From the NY Times:
STANDING by while her mother was evicted from her home in Tinton Falls for the few thousand dollars she owed in mortgage payments in the 1990s had a big influence on Kim Hale and her career choices. A new nursing school graduate at the time, Ms. Hale said she had had no idea how to help her mother, who was “too embarrassed to reach out to anyone.”
“If I knew then what I know now, she would have fought, and she’d probably still be in that house,” said Ms. Hale, 45, who is now a real estate agent with Exit Realty in West Long Branch, specializing in short sales. She says she focuses on short sales — they are about 70 percent of her work — because she wants to offer distressed homeowners the best possible outcome.
Ms. Hale is one of many brokers who have positioned themselves as short-sale experts. Which makes sense, as nearly 4.3 million American homeowners are delinquent on their mortgage payments, 124,910 of them in New Jersey, according to data released last month from LPS Applied Analytics. An additional 121,258 New Jersey homes are in foreclosure, which makes New Jersey the state with the fourth-highest percentage of delinquent loans.
These days it is even starting to dawn on long-reluctant banks that there is value in short sales, which promise higher returns than foreclosures (not to mention the benefit of keeping a house from abandonment). In fact, in states like New Jersey and New York — where the foreclosure process has halted in the 11 months since a court order forced banks to restructure their mortgage procedures — the short sale has for the time being become practically the only alternative.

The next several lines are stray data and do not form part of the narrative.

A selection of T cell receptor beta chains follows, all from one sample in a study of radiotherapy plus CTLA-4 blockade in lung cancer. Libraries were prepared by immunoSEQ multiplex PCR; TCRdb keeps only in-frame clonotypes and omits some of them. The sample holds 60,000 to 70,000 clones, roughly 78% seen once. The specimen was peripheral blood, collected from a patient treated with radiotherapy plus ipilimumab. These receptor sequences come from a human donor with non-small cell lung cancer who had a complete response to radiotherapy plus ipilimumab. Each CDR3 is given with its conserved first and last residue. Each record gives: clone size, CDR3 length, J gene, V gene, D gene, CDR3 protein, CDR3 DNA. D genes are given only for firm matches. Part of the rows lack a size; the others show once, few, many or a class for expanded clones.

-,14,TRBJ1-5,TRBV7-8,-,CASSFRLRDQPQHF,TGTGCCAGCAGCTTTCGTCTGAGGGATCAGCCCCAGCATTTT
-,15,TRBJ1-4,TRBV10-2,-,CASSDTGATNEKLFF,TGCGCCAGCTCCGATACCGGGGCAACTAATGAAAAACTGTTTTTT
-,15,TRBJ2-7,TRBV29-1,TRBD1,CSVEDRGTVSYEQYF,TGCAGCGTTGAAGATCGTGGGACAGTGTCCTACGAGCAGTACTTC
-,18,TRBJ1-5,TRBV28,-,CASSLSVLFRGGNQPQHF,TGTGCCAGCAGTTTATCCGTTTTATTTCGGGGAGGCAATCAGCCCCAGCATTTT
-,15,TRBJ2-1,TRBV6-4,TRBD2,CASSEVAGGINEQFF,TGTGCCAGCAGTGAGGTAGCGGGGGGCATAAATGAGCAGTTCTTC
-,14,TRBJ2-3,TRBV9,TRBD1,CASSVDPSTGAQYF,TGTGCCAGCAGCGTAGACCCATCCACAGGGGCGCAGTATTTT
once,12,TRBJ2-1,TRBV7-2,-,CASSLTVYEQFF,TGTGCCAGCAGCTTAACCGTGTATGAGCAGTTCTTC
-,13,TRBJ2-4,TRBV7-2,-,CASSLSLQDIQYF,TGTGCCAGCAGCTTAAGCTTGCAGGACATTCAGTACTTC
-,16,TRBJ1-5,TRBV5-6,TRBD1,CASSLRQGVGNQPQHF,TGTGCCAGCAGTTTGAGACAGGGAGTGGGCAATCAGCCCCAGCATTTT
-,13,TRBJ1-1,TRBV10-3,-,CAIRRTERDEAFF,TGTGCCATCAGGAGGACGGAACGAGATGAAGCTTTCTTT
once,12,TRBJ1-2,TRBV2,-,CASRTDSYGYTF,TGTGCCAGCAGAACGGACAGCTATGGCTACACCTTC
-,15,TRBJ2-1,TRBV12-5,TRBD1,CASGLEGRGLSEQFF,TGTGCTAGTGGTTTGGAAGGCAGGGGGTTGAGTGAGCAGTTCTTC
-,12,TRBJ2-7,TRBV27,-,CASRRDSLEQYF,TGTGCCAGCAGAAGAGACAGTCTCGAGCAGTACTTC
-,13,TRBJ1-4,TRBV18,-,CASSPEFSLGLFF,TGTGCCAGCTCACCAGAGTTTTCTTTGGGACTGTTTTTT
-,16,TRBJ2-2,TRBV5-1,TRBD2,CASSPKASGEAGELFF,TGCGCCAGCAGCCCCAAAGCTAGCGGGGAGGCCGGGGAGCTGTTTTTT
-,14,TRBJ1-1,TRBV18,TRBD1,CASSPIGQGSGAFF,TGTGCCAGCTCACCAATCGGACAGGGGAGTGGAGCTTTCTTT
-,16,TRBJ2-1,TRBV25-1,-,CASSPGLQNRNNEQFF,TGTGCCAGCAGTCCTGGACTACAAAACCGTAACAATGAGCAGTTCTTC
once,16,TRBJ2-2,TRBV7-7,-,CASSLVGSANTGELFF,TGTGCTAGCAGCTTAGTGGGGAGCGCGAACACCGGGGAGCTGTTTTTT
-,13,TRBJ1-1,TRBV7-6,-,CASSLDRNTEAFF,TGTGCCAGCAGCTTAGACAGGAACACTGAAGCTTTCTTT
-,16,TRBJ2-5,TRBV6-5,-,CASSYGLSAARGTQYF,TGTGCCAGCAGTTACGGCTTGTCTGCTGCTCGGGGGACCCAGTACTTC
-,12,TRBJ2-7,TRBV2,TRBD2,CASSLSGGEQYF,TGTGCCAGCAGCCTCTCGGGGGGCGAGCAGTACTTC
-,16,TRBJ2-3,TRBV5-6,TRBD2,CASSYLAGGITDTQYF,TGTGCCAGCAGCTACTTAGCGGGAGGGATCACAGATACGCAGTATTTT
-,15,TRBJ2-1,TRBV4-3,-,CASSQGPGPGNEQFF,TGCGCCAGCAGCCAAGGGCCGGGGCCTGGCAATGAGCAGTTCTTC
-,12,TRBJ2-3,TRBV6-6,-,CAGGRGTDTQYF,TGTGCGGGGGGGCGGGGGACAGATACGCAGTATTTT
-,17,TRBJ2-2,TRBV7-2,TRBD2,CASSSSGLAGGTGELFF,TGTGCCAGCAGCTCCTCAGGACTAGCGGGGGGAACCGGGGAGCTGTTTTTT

As a result, it is now banks themselves that, in growing numbers, are indirectly providing brokers with leads on potential short sales.
“The banks are definitely becoming friendlier to deal with, especially as they realize there’s so much shadow inventory out there that hasn’t even reached the market yet,” said Bill Flagg, a broker with ERA Queen City in Scotch Plains, referring to the very institutions that once made the process difficult. Today, half his office’s business is in short sales or foreclosures, he said.
J. K. Huey, who heads up Wells Fargo Bank’s short-sale and foreclosure division, affirmed the recent thaw between the real estate and banking communities on short sales, noting that “most agree that foreclosure is not the best alternative for anyone.”
Brokers are also becoming more personally proactive, advertising their short-sale expertise or, in the case of Susanne Rhame of the Woodward Realty Group in Middletown, blogging and tweeting about short selling. But when all else fails, eavesdropping can sometimes prove helpful in turning up clients. Ms. Hale described a recent shopping expedition on which she heard another customer talking about a neighbor who had been forced to leave her home.
“I’m not shy,” she said. Upon reaching the homeowner, “I say, ‘Look, could you use $3,000? That’s what they might pay you to not just walk away from your home.’ With a short sale, you can control the way you leave.”